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Can Rite Aid Corporation (RAD) Stock Survive on its Own?

Rite Aid shares have some speculative appeal.

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On June 29, Walgreens Boots Alliance Inc (NASDAQ:WBA) and Rite Aid Corporation (NYSE:RAD) announced they were calling off the previous merger agreement where Walgreens would buy Rite Aid outright. Because it couldn’t secure regulatory approval, Walgreens is instead buying 2,186 Rite Aids stores — mostly in the Northeast, Mid-Atlantic and Southeastern regions.

Rite Aid’s total store count at the end of the first quarter was 4,523, so the deal will leave just over half of the pre-deal stores. That’s quite a drop. All of the locations in California, Oregon, Michigan and Washington state will remain. Many will remain in Ohio. Its store presence in the other states will drop rather dramatically.

Before the deal, Walgreens boasted 13,200 stores in 11 countries. The deal is certainly not transformative for Walgreens, but the new locations account for nearly 17% of its total existing store count.

So, it is still a significant deal and adds to an already significant debt load of nearly $19 billion — Walgreens is paying Rite Aid cash for the stores.

The Bright Side for RAD Stock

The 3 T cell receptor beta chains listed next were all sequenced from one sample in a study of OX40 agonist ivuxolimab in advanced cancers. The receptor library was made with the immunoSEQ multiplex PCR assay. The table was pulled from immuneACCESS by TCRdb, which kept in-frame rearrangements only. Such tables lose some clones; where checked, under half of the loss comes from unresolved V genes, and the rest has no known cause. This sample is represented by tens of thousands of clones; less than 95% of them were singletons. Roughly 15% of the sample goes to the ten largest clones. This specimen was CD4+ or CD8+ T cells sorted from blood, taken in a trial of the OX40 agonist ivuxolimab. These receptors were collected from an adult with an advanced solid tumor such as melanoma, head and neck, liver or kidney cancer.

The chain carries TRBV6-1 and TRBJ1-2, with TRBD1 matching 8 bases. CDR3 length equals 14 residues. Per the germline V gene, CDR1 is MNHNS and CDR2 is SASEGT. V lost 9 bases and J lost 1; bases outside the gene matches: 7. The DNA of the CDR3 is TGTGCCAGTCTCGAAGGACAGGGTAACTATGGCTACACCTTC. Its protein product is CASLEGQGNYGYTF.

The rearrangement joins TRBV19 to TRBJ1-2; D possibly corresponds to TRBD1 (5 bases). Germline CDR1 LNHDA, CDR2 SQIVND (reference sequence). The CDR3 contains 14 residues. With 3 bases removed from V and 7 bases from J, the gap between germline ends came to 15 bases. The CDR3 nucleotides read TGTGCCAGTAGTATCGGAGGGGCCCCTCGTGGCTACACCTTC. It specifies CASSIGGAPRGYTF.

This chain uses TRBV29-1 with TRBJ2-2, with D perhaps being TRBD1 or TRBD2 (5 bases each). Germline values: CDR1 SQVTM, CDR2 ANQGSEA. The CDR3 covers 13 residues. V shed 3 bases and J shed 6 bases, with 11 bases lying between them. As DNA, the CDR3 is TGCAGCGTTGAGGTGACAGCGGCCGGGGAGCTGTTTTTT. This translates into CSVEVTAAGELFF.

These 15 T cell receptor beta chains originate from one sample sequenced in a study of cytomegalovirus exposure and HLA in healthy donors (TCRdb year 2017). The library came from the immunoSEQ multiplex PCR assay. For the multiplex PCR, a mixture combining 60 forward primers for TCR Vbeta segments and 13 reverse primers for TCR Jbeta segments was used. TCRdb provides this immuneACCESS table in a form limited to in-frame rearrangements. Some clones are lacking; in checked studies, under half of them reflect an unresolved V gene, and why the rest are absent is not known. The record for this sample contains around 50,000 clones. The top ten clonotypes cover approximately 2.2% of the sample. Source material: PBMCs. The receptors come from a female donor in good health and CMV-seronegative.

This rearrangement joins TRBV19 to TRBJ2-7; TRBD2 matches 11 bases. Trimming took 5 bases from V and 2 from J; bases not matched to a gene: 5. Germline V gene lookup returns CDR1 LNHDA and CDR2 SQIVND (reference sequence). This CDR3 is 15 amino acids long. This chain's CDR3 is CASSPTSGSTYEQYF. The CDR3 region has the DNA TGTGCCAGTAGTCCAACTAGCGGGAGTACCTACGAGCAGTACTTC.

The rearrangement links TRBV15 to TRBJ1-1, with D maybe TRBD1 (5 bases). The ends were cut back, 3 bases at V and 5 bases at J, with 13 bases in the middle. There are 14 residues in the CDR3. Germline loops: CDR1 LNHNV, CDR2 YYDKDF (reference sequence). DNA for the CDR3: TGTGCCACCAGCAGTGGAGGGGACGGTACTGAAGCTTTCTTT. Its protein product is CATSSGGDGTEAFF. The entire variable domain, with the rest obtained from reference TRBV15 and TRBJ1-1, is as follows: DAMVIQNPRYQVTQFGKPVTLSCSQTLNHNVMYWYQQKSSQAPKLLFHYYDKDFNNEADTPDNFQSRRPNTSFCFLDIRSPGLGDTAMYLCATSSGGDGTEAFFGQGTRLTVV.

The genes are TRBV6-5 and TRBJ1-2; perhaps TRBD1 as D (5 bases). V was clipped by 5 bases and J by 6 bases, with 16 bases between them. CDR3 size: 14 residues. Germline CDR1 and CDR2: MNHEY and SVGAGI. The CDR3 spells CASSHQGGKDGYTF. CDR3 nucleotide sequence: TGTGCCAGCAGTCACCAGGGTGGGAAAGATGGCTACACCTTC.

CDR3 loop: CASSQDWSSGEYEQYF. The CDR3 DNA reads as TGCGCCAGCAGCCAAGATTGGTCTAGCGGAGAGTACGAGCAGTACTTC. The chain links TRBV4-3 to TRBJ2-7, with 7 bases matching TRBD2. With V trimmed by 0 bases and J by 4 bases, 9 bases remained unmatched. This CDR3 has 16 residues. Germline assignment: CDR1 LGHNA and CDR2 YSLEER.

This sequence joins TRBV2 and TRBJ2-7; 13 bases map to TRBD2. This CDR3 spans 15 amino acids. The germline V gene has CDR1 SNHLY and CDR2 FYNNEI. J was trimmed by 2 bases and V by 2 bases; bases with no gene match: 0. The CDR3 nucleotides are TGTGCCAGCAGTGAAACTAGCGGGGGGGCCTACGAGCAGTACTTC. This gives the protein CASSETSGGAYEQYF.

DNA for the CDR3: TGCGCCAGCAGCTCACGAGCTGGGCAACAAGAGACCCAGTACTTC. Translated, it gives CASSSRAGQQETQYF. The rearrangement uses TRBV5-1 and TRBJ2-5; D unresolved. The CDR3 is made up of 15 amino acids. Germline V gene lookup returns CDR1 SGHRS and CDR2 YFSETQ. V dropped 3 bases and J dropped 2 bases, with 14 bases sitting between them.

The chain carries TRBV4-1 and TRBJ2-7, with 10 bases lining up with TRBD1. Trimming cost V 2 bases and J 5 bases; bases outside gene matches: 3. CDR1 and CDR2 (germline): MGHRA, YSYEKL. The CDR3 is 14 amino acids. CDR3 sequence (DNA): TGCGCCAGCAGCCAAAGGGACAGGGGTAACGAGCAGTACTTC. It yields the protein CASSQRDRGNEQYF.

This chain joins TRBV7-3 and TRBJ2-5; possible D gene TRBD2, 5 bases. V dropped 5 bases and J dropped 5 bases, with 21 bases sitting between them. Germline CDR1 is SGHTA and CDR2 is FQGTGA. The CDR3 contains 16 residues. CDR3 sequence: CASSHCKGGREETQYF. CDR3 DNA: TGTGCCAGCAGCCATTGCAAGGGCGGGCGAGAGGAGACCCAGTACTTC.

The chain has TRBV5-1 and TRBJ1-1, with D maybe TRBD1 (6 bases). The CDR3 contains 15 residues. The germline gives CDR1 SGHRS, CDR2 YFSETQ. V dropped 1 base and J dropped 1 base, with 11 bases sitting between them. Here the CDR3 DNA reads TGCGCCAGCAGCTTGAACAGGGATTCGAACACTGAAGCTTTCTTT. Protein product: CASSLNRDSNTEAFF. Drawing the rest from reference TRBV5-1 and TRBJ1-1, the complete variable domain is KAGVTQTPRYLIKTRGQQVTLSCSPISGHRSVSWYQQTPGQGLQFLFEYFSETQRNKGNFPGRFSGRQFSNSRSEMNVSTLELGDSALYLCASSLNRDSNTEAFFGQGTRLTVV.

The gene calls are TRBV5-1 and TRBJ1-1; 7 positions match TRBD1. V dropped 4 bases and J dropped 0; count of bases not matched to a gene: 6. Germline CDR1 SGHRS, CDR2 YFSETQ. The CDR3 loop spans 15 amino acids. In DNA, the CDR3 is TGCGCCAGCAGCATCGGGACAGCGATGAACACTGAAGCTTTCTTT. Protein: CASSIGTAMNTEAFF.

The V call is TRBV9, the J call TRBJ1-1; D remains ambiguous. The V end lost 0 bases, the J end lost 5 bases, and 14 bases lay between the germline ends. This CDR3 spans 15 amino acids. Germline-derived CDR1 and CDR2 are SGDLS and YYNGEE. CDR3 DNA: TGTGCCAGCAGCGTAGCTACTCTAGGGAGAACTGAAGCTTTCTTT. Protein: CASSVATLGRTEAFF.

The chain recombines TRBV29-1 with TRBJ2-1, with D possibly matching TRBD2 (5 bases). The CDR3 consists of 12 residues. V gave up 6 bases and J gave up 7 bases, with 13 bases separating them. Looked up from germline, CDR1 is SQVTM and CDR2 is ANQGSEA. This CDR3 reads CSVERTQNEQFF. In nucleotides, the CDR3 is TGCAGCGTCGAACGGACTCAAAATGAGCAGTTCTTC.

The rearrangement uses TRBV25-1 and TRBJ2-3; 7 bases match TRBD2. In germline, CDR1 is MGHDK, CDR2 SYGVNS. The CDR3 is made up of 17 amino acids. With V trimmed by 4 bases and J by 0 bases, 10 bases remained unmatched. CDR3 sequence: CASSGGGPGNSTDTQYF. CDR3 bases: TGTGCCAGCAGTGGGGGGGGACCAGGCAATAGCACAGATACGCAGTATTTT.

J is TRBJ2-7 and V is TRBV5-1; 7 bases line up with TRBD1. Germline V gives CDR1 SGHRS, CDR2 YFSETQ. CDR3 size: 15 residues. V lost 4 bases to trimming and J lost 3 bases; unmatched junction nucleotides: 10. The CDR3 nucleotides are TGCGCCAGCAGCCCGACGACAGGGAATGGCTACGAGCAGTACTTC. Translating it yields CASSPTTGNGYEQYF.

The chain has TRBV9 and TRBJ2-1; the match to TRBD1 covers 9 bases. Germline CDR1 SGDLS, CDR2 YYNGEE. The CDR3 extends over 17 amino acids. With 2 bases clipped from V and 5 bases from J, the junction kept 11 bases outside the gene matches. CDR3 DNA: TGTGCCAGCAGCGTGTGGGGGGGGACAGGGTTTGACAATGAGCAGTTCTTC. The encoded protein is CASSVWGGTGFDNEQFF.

The deal actually helps Rite Aid out immensely. Of course it cuts the stores in half, but Rite Aid had nearly $7.3 billion in debt. Rite Aid will receive $5.2 billion in cash for selling its stores and said the bulk of the proceeds (it expects net proceeds of $4.9 billion) will go to paying down debt. And Rite Aid is also getting $325 million from Walgreens since the deal fell through. Not a bad consolation prize.

The overall deal is actually great for Rite Aid investors. Lower debt will help it cut interest expense that was running in excess of $400 million annually. Reported profits had been dwindling, falling from $2.1 billion in fiscal 2015 to less than $4 million last year. Overall, interest expense will take a much smaller bite from the income statement.

Rite Aid’s cash flow trends were more consistently higher, but also erratic. Operating cash flow hit nearly $1 billion in 2016, but also fell to only $225 million in 2017. And capital spending was averaging around $500 million over the past five years. Less interest expense is also less cash flow going out the door each year.

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Article printed from InvestorPlace Media,

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